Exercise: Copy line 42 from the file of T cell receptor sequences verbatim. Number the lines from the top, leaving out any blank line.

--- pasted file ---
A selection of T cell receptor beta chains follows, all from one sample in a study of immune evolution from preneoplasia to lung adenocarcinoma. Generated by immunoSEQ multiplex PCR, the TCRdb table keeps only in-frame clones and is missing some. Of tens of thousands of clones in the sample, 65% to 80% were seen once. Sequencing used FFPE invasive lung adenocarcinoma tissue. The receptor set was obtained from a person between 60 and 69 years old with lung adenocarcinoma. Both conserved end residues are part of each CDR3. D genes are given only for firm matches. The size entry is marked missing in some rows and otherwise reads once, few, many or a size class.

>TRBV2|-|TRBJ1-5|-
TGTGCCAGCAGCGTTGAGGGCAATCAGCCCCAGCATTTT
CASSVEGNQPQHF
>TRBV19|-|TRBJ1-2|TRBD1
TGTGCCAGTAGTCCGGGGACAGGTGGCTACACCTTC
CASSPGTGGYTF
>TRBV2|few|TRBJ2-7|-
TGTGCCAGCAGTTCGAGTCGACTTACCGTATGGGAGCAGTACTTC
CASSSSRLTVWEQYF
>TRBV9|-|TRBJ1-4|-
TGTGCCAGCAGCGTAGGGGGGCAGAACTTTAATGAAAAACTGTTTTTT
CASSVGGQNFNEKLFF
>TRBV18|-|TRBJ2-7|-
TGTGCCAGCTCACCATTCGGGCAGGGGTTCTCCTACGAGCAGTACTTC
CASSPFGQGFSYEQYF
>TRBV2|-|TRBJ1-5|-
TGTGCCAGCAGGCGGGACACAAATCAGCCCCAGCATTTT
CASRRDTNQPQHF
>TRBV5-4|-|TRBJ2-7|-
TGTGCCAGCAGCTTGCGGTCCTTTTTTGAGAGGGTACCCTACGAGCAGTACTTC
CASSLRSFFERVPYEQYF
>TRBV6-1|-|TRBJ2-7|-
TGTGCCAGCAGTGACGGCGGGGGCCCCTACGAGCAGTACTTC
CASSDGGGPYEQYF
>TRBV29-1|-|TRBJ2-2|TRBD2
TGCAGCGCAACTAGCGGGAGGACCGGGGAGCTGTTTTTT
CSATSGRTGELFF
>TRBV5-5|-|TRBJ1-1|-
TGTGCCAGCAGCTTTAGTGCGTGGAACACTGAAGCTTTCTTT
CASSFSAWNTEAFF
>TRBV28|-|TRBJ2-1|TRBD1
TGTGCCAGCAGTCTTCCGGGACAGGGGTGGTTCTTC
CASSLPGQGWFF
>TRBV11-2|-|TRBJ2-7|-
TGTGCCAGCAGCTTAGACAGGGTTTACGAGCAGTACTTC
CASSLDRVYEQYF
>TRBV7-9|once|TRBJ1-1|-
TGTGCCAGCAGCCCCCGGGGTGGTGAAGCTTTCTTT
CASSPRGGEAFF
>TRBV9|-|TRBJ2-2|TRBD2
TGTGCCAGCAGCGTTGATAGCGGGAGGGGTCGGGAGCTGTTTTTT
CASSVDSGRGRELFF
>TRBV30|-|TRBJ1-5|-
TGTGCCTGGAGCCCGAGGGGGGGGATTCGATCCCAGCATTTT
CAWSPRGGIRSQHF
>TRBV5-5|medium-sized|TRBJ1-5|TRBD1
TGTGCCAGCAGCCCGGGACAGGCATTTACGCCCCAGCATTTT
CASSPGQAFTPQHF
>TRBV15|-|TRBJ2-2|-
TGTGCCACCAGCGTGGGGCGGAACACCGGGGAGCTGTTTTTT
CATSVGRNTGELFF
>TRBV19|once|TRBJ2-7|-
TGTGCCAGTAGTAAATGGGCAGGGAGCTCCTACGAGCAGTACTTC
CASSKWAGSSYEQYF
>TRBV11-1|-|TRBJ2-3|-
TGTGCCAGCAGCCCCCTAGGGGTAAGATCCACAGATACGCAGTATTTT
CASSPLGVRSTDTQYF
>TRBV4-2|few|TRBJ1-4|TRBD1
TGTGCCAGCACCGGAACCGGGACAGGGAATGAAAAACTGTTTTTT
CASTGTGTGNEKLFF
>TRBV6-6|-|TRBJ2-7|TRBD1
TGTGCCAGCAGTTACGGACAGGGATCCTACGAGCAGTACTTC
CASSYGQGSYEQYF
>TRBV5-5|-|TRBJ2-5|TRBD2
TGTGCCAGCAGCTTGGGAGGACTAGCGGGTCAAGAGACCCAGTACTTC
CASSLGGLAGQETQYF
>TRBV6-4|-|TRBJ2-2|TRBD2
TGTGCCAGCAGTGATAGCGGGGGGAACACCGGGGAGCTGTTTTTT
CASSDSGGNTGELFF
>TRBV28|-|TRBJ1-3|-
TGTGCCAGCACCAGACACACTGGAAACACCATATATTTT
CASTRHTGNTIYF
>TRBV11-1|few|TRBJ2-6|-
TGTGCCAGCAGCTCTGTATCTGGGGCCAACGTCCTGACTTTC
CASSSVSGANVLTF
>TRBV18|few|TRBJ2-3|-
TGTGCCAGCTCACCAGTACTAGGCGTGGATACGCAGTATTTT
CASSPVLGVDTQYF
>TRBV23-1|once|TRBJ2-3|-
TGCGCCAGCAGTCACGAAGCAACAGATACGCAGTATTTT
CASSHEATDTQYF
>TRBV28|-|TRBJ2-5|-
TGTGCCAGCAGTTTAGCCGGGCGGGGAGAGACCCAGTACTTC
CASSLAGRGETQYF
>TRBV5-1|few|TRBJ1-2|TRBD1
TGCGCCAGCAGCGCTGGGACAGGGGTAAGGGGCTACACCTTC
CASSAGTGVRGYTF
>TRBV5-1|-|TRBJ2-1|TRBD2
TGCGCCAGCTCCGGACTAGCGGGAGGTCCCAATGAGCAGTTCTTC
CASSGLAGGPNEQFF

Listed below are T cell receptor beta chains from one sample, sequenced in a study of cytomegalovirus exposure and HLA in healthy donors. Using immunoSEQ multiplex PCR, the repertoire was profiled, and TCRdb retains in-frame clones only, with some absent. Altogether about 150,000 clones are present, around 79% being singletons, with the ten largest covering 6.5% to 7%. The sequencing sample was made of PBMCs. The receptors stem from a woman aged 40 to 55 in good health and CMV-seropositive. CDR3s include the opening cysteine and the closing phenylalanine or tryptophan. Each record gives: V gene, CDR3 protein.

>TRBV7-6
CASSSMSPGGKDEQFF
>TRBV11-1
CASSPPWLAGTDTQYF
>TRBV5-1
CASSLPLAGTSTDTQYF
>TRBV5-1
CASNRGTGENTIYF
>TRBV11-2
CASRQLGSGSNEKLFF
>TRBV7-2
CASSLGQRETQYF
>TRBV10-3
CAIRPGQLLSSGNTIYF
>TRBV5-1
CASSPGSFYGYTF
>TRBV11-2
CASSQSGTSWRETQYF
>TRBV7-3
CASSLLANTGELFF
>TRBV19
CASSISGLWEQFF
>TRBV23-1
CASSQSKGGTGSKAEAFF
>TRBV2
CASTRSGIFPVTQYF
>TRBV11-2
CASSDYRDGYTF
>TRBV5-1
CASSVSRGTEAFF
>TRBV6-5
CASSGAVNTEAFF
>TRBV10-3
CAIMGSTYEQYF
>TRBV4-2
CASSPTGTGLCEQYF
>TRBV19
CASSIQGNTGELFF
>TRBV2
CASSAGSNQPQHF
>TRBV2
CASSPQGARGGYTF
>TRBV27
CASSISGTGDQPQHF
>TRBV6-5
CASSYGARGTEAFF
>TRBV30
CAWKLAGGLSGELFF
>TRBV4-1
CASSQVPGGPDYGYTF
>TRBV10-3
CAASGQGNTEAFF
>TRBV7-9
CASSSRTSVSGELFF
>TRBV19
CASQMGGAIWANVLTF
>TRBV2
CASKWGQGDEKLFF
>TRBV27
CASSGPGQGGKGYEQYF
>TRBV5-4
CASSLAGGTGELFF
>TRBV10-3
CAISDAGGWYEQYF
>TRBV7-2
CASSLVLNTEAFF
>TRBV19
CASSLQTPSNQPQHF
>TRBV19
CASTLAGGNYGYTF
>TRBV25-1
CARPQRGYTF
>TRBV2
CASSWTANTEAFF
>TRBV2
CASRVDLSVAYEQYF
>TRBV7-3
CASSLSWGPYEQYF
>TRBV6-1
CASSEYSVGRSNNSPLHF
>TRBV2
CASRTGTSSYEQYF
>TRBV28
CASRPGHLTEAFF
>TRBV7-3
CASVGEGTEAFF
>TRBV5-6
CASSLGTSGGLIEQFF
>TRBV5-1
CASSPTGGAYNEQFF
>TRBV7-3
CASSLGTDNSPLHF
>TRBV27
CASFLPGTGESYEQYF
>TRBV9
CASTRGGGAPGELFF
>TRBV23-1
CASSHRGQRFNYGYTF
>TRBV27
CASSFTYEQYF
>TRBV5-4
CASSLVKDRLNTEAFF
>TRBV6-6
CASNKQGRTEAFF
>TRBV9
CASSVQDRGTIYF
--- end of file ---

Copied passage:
TGTGCCAGCAGCGTTGATAGCGGGAGGGGTCGGGAGCTGTTTTTT